talked to a panel of experts and concluded that the ages of 7 to 12 is the “ideal stage to learn to make resolutions.” They’re old enough to understand the concept and to create their own resolutions, yet their habits are not yet firm. The article then offers eight tips on the resolution-making process for your elementary school-age children. Here are three of them.

1. Be a Role Model

If you want your child to strive to develop good habits, you need to lead the charge. Consider sitting down with your family to discuss how to make and keep resolutions. Whether you want your child to have healthy eating habits or to get to school on time, you’ve got to model the behaviors by turning down that big piece of chocolate cake and arriving to work on time.

2. Be Upbeat

Demonstrate a positive, even celebratory, attitude toward setting New Year’s goals, sharing how each day is an opportunity to live well, to even “reinvent yourself.” Point out what everyone has done and encourage them to think of abilities they have now that they didn’t have a year ago. Then, what’s next for the upcoming year? Avoid a “punishing, preachy” manner, as that turns off children and adults alike.

3. Suggest Resolutions. Don’t Dictate Them!

Discover what goals your child has for himself or herself and let that drive the conversation. Provide guidance to help him or her clarify goals and to ensure that they are age-appropriate. Suggest categories—such as personal, friendship, helping and school—and then ask how your child would fill in the specifics.

We invite you to read the rest of the article, as it contains plenty more great information. Meanwhile, another article shares resolutions that children have made that fit into these types of categories:

  • Learning new things
  • Improving education
  • Healthy eating
  • Exercising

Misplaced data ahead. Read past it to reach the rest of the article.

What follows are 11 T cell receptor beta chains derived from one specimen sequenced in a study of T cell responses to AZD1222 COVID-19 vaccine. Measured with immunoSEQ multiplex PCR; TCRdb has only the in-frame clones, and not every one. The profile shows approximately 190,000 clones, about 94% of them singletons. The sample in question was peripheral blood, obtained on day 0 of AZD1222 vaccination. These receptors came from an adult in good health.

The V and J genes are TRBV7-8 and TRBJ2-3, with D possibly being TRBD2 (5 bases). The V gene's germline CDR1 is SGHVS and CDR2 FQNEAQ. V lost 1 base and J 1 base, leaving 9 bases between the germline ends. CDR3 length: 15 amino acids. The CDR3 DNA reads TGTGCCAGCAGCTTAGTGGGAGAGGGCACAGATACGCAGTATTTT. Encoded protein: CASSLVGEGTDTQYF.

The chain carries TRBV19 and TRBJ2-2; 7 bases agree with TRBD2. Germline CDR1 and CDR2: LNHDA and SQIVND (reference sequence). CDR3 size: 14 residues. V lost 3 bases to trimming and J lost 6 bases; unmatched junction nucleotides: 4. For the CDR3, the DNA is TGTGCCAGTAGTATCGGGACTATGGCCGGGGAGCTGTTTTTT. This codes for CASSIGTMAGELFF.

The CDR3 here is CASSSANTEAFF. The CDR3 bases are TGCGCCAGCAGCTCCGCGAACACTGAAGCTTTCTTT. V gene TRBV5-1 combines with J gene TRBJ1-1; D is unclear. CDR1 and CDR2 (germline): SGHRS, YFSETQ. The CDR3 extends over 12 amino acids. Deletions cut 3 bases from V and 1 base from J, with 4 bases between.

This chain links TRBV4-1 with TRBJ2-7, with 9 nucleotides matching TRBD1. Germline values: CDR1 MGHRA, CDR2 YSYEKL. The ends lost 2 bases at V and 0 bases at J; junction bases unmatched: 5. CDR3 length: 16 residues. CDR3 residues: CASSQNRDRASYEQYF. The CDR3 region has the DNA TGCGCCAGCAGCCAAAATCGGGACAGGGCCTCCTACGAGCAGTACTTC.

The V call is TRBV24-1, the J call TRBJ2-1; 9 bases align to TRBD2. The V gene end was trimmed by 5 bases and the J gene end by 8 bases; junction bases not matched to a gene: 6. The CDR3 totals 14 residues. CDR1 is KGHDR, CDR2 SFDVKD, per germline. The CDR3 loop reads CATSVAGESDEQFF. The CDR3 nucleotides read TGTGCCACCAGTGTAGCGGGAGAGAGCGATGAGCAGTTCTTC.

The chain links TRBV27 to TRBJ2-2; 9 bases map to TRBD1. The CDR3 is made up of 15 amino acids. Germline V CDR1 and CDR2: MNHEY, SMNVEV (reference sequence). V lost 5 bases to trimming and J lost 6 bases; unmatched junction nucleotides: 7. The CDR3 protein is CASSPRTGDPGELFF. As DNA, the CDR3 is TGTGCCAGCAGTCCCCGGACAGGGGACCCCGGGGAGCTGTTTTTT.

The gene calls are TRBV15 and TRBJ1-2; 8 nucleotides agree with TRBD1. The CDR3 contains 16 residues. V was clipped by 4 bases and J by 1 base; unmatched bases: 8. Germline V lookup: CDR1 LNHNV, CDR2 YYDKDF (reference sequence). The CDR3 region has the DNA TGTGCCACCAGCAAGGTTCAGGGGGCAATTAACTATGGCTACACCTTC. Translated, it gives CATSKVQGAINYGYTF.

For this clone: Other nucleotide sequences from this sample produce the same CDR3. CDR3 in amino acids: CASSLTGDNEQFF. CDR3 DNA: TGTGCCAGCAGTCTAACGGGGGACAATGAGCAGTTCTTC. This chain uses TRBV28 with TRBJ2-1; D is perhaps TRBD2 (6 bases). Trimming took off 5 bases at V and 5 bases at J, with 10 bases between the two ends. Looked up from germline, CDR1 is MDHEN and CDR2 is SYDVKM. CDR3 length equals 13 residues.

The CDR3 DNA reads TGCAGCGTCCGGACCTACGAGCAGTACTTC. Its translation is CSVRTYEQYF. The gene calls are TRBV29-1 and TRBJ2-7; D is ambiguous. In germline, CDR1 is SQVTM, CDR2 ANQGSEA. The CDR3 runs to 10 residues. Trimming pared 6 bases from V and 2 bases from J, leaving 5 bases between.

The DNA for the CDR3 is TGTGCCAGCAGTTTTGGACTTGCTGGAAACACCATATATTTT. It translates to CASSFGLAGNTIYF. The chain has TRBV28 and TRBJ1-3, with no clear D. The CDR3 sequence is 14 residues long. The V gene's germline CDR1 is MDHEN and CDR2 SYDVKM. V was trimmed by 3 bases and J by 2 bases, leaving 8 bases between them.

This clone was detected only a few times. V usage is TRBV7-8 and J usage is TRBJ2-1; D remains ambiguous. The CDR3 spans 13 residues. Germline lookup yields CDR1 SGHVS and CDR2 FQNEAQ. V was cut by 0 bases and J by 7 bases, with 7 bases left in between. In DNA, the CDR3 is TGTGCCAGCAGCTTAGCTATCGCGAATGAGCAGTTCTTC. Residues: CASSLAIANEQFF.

• Helping parents with goals
  • Being kinder to the environment
  • Mastering milestones
  • Helping others
  • Continuing good behaviors
  • Having fun

Read these real-life resolutions and consider using these categories to help guide your own family to age-appropriate New Year’s resolutions.

And here are sample resolutions from 5- to 12-year-old children that the American Society of Pediatrics considers appropriate:

  • I will try to find a sport (like basketball or soccer) or an activity (like playing tag, jumping rope, dancing or riding my bike) that I like and do it at least three times a week!
  • I will drink reduced-fat milk and water every day, and drink soda and fruit drinks only at special times.
  • I'll never give out private information such as my name, home address, school name or telephone number on the Internet. Also, I'll never send a picture of myself to someone I chat with on the computer without asking my parent if it is OK.

Find more resolutions here.

What about Preschoolers?

An article from PBS suggests that there are age-appropriate resolutions for preschoolers, too, including these:

  • Cleaning up toys
  • Brushing teeth and washing hands
  • Being kind to pets
  • Listening well (I will listen better when Mommy/Daddy ask me to do something)
  • Being helpful (I will help Mommy and Daddy out)

Is one of your 2016 resolutions to enrich your child’s learning and life? Horizon Education Center provides affordable quality care including educational and enrichment opportunities for children in the following Northeast Ohio locations.

New Call-to-action